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Re: Unix Permissions: Using groups to isolate users from webserver
From: lists <lists () innocence-lost net>
Date: Wed, 1 Dec 2004 22:03:32 -0700 (MST)

you can compile php as a cgi or as a shared object linked into apache,
however suexec becomes pretty pointless if you dont make php a cgi. There
are some snafu's with suexec, but once you get the permissions issues down
(files/directories that are/contain cgi's must be owned by the user they
are to run as and not be writeable to world/group, etc), it works pretty

Perhaps what you should consider for your situation is something a little
more estoeric, perhaps something like extended posix acl's, rsbac
(rsbac.org), or even grsec's acl's, it has a bit of a learning curve
however once you get it deployed and working, you will be happy that you


There are only two choices in life. You either conform the truth to your desire,
or you conform your desire to the truth. Which choice are you making?
On Wed, 1 Dec 2004, drax wrote:

Date: Wed, 01 Dec 2004 03:17:14 +0100
From: drax <drax () sweon net>
To: Alexander Klimov <alserkli () inbox ru>
Cc: security-basics () securityfocus com
Subject: Re: Unix Permissions: Using groups to isolate users from webserver


Thank you for you reply Alexander.

Alexander Klimov wrote:
On Mon, 29 Nov 2004, drax wrote:

I am running a server, which has user accounts accessible through ssh
and is
running a few services, moreover, apache for serving http. Some of
these users
have vhosts, and therefor apache goes in various user's home dir to
fetch the
webpages. I need the users to have full control of their vhost'ed
files, and
that is why they are in their respective $HOME and belong to them.

Note that it does not matter where the file resides -- to be
the only thing matters is its access mode.

True, but the access modes of the directory containing it, also play a role.
In my case, although most directory and files are readable, a couple
directories up in the tree, there's an access mode blocking (no execution)
anyone but the apache user from going in any deeper.
This is to stop people from viewing the webserver files. So I can't store the
user's vhost'ed files there (even with proper access modes) because the user
wouldn't be able to see them.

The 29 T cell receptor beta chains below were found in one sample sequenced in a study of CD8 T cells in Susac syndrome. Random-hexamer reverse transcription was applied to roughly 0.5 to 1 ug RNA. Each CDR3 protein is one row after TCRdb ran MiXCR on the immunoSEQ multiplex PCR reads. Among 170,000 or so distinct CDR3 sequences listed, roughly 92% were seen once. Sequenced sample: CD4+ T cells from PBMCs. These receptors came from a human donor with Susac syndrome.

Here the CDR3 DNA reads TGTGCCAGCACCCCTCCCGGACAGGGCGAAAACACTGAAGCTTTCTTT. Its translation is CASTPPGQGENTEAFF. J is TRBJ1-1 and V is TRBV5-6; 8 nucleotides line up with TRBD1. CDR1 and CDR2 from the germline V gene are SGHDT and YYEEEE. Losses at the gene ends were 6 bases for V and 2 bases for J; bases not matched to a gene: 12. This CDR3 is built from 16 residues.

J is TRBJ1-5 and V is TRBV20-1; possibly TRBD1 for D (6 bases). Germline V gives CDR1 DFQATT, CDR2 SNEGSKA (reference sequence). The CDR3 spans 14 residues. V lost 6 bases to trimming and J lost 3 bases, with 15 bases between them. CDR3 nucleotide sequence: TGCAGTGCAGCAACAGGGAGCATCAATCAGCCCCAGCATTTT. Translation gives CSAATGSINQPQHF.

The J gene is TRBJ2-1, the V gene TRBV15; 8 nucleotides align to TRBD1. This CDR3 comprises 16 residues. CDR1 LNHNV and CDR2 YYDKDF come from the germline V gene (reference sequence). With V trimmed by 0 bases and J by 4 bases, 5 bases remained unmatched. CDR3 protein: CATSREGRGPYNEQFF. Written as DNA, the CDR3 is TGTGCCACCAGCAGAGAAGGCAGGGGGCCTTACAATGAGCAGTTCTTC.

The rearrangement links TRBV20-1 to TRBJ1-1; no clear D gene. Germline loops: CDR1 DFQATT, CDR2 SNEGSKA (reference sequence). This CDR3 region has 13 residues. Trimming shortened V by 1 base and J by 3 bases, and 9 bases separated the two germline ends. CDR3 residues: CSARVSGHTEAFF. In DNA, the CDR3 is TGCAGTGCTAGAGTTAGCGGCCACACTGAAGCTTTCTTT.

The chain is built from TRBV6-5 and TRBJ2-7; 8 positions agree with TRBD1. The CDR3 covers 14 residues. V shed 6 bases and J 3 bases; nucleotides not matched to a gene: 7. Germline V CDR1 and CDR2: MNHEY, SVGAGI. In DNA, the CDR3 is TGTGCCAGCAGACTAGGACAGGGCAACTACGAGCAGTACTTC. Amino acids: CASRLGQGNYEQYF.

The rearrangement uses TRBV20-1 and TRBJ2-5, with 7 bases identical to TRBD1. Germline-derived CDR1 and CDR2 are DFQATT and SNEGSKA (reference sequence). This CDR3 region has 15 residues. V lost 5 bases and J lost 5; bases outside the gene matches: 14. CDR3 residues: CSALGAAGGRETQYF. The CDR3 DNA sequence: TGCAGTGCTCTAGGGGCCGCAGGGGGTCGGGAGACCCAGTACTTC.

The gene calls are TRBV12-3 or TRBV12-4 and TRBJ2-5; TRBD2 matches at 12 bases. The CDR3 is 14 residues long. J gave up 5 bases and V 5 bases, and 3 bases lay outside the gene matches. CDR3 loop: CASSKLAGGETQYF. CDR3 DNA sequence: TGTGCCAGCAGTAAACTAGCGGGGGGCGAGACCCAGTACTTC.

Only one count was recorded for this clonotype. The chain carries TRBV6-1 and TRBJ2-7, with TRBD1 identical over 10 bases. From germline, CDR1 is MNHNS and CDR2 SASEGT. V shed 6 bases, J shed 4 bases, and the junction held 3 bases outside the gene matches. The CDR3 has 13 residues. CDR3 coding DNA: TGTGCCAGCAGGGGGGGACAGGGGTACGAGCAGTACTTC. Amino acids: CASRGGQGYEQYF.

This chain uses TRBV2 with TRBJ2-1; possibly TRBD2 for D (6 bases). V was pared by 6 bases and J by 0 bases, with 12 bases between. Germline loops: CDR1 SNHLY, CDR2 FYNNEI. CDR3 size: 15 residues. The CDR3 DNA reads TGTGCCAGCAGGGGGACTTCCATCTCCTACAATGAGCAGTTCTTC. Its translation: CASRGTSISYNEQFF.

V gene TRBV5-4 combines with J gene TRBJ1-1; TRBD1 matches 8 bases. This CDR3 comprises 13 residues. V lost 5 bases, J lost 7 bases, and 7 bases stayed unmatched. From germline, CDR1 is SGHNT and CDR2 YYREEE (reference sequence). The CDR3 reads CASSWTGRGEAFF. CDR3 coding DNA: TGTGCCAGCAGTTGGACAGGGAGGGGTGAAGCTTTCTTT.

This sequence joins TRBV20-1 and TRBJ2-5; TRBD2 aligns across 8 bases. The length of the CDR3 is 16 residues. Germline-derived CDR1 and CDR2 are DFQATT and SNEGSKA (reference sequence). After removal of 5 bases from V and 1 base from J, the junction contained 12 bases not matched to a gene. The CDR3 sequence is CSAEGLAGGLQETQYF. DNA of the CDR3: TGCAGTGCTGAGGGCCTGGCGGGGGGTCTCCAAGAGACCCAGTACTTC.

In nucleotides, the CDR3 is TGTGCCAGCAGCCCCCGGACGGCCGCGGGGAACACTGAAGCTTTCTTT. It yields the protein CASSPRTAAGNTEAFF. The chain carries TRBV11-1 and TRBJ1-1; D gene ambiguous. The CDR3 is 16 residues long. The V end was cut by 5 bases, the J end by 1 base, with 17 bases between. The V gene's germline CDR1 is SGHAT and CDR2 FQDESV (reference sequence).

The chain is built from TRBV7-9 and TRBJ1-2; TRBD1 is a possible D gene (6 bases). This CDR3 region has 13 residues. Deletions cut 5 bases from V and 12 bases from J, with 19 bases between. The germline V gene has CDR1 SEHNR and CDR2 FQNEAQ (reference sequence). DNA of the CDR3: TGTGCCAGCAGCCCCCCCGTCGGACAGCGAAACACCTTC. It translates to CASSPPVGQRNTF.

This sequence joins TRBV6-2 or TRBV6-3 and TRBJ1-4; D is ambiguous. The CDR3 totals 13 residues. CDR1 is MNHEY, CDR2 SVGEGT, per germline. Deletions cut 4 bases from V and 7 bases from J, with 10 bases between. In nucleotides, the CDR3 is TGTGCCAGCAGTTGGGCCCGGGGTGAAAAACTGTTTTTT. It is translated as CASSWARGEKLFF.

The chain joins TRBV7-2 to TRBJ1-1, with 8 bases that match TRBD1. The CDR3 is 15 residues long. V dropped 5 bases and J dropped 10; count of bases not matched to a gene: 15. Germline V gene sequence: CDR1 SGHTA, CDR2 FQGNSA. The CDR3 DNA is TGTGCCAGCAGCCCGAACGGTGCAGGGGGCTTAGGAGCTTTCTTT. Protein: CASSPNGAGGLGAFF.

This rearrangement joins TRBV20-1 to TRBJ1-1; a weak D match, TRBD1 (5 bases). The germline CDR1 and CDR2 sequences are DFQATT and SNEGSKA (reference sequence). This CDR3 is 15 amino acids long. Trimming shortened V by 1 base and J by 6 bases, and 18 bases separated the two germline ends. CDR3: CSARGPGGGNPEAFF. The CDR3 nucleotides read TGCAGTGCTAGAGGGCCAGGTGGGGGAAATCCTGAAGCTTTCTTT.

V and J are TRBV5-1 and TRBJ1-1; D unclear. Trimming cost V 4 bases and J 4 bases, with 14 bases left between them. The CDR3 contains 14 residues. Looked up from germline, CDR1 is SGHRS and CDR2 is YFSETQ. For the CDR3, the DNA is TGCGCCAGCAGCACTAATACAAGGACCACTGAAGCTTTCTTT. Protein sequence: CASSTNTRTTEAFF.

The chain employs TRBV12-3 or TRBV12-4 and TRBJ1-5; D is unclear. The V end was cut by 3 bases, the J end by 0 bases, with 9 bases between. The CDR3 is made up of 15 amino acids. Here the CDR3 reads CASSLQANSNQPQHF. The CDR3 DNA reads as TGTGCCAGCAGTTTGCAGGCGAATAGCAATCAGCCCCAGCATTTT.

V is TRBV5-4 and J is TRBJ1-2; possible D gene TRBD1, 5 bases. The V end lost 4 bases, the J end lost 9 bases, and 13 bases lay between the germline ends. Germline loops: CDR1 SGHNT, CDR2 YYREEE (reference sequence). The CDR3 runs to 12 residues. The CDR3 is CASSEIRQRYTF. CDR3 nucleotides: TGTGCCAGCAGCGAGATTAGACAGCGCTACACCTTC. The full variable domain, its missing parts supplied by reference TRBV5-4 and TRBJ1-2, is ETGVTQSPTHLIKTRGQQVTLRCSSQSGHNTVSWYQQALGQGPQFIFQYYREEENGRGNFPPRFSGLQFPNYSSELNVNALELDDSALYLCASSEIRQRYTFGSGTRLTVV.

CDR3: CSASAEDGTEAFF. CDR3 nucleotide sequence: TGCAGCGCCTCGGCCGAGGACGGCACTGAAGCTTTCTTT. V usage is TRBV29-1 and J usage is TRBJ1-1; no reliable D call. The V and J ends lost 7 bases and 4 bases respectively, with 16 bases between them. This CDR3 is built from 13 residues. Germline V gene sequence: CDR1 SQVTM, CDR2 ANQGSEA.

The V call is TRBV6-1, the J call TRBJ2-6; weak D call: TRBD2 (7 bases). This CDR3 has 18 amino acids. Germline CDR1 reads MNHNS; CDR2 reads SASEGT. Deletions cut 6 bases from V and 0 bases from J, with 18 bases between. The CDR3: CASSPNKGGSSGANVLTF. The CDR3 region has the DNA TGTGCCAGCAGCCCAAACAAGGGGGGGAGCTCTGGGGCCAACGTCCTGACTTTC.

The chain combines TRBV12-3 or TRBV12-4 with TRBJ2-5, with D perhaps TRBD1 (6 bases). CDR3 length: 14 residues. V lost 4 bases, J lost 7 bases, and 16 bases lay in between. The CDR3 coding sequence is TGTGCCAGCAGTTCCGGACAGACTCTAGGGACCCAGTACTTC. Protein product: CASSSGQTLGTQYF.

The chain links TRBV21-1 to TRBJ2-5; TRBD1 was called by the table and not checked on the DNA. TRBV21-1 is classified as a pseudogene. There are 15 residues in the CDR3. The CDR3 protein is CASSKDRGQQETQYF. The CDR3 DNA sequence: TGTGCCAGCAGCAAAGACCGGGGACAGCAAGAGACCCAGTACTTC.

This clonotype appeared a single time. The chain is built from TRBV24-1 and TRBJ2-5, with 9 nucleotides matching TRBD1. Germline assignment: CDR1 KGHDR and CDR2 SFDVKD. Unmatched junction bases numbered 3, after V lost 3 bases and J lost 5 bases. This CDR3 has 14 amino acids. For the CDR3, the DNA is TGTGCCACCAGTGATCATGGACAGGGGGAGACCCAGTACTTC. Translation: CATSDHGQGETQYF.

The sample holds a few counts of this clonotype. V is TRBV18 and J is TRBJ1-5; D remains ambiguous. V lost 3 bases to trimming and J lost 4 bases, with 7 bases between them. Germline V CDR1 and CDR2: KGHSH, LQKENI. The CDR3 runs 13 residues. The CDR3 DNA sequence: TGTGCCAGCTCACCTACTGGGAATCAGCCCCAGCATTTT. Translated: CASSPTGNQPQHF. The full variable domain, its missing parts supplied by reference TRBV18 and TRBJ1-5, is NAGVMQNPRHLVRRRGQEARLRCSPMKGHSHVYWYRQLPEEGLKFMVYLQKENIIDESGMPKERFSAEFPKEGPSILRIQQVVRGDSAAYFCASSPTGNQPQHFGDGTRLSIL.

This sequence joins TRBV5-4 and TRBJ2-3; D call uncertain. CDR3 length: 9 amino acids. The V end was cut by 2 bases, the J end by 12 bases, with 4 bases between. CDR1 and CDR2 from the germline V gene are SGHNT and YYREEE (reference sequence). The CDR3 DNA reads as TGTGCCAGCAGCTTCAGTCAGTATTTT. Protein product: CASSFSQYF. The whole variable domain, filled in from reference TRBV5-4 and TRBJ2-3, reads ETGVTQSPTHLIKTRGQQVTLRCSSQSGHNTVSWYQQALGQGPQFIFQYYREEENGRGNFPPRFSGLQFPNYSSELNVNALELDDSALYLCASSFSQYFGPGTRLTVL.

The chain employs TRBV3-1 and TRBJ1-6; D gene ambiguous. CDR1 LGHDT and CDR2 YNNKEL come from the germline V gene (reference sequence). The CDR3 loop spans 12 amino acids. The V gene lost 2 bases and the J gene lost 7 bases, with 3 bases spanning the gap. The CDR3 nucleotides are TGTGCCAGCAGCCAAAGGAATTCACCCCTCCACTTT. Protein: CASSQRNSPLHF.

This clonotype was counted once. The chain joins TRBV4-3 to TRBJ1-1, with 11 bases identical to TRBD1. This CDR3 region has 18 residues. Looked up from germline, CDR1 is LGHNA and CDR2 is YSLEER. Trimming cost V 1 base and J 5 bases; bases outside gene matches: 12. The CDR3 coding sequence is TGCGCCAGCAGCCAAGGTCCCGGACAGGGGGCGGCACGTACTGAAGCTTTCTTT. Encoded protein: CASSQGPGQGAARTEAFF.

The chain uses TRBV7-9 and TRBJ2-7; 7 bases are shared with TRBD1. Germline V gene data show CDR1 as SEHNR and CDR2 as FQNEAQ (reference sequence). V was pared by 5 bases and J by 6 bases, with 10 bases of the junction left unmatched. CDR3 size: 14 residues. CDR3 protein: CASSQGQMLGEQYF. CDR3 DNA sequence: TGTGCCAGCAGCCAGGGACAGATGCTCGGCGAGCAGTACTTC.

Some of their web pages (php scripts,etc) need to be able to write to
filesystem. Therefor apache must be able to write in those particular
parts of
their $HOME. Additionally, some of their web scripts (conf files with
passwords, etc), need to be protected from other users. But obvisouly,
be accessible by apache.

The way I solved this problem is the following:
Do you believe my setup is correct and up to the task, or could it be
circumvented in a matter of minutes?

Since your webserver is always executed with the same UID which allows to
read/write all users' data then every user who can execute something on
it has
exactly the same abilities.

What do you mean by " the same UID which allows to read/write all users'
data". That's if I execute the server as root right? But apache changes to the
user/group you feed it in the conf files, and therefor gets (only) that user's
rights. So unless the user specifically makes a file readable for that apache
user, the webserver won't see the file.
Correct me if I am wrong though.

On the other hand, you made me realise something else which proves my
solutions is worthless.
Since the scripts (php, cgis) apache executes inherit the rights of the user
apache is running as. And since any user can (with my solution) feed scripts
to apache then any user can do whatever apache can do ie: fiddle around with
other user's files (who have been setup for apache to read/write) and worst
even, fiddle around with the main server files (main sites being hosted)

The proper way to solve your problem is to execute scripts with UIDs of
respected users:

Note, that since usually php executed inside httpd you need to switch to
mode or use different UIDs for httpds for different vhosts (AFAIK this is
greatly simplified by Apache 2).

I didn't quite catch what you meant by "switch to CGI mode". As for running a
apache process per user, doesn't that get cumbersom if you start having alot
of users?
The suexec seems to be what I wanted in the first place but everywhere (conf
files, docs, even you :p), it mentions CGI. That's what stopped me because I
mainly have php scripts, not CGIs. Maybe it works anyway, I'll look into it.

I'll keep you posted, thanks for the help.


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